It wasn’t until 1998, 34 years after Engelbart’s original invention that anyone really did anything with the design, the first significant addition came in the form of Microsoft’s Intellimouse – the first mouse to sport a middle wheel, and 12 months later they followed it up with the most
significant addition to date – optical technology. Gone were the days when my mouse became clogged up with sticky beer and crumbly gaming snacks thanks to their newly neutered rodent, aka the Intellimouse® Explorer. Waving goodbye to the ball and other mechanical workings, the Explorer instead sported an optical sensor and red LED in its base, increasing accuracy and reliability tenfold.
On another level, companies finally realised the popularity of the mouse for gaming, and tried to reinvent the wheel by producing the ‘hardcore gaming mouse’, starting with the appearance of products such as the Razer Boomslang in 1999/2000; a fantastic gaming product in its own right, with its high DPI, easy adjustment and 5 buttons, but still a ball mouse after all. Then there are other more recent offerings, such as Belkin’s Nostromo n30 GameMouse, with its unusual silver ‘battle wing’, brick-like design and pretty useless force-feedback mode – who in their right mind would handicap themselves in-game by trying to snipe with a vibrating mouse when grenade goes off nearby?
While it didn’t work out the first time for them, with bankruptcy in 2000, Razer are making a comeback, with the up and coming launch of the Razer Boomer Speed™, which shows that rodent+ball technology isn’t dead and buried just yet.
For the other 99.99% of users though, the ball-mouse has been superseded by optical, and while Razer continues to develop the field of mechanical mice, the likes of Logitech
and Microsoft have put their money on optical technology, which can deliver comparable accuracy at a much lower price.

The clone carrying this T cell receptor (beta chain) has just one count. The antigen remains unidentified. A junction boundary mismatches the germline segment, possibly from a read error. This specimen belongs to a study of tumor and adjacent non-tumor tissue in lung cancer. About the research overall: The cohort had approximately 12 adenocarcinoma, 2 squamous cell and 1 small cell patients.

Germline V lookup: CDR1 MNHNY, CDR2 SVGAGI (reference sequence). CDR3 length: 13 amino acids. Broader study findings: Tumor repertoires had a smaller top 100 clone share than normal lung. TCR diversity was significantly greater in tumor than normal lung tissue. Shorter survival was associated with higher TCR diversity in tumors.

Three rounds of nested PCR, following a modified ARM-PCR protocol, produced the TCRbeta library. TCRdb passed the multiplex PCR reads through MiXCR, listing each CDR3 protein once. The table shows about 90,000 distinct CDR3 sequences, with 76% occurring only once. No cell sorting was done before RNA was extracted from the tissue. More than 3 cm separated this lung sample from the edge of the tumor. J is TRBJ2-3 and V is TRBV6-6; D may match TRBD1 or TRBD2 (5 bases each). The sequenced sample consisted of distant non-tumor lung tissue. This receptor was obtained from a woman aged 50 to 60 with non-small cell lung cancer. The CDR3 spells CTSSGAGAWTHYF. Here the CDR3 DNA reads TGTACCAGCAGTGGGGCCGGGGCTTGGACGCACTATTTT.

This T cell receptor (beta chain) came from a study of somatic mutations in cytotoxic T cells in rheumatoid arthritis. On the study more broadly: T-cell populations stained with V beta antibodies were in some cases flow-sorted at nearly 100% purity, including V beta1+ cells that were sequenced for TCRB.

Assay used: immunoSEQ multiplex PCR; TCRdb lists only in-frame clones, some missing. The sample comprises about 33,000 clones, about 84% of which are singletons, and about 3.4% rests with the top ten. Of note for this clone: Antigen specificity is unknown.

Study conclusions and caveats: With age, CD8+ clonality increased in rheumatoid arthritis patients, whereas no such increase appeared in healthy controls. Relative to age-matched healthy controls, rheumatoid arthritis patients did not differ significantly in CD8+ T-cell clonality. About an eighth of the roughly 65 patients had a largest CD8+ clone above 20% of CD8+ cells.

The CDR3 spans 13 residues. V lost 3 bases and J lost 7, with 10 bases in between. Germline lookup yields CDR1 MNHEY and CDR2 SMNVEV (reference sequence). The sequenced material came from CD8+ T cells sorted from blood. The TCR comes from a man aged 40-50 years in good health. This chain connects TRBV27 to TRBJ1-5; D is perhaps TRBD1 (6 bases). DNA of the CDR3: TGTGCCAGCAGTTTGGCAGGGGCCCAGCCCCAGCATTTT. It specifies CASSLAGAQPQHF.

With the chances of ball-jam out of the picture, the only possible remaining interference to accurate mousing that remains is the wire. Easily snagged on or under keyboards or other desktop clutter it generally only gets in the way, the scope for free movement is reduced, and then there is also the problem of beer spillage (again). One manufacturer – Everglide tried to combat this with the production of the Mouse Bungee, but a true wireless mouse seems a more logical step than more desktop clutter, as long as it doesn’t sacrifice response and accuracy. Microsoft have already made two clear in this market, the first being their Wireless Intellimouse® Explorer which was laggy and comparatively primitive, and secondly their Wireless Intellimouse® Explorer for Bluetooth® released earlier this year, with good range and great response, but abysmal battery life.
Logitech’s MX700 appears is probably the first wireless optical mouse that doesn’t suck for gaming – you can find our review of this here – and it will be Logitech’s effort that we are pitting Microsoft latest wireless doohicky, the Wireless Intellimouse® Explorer against.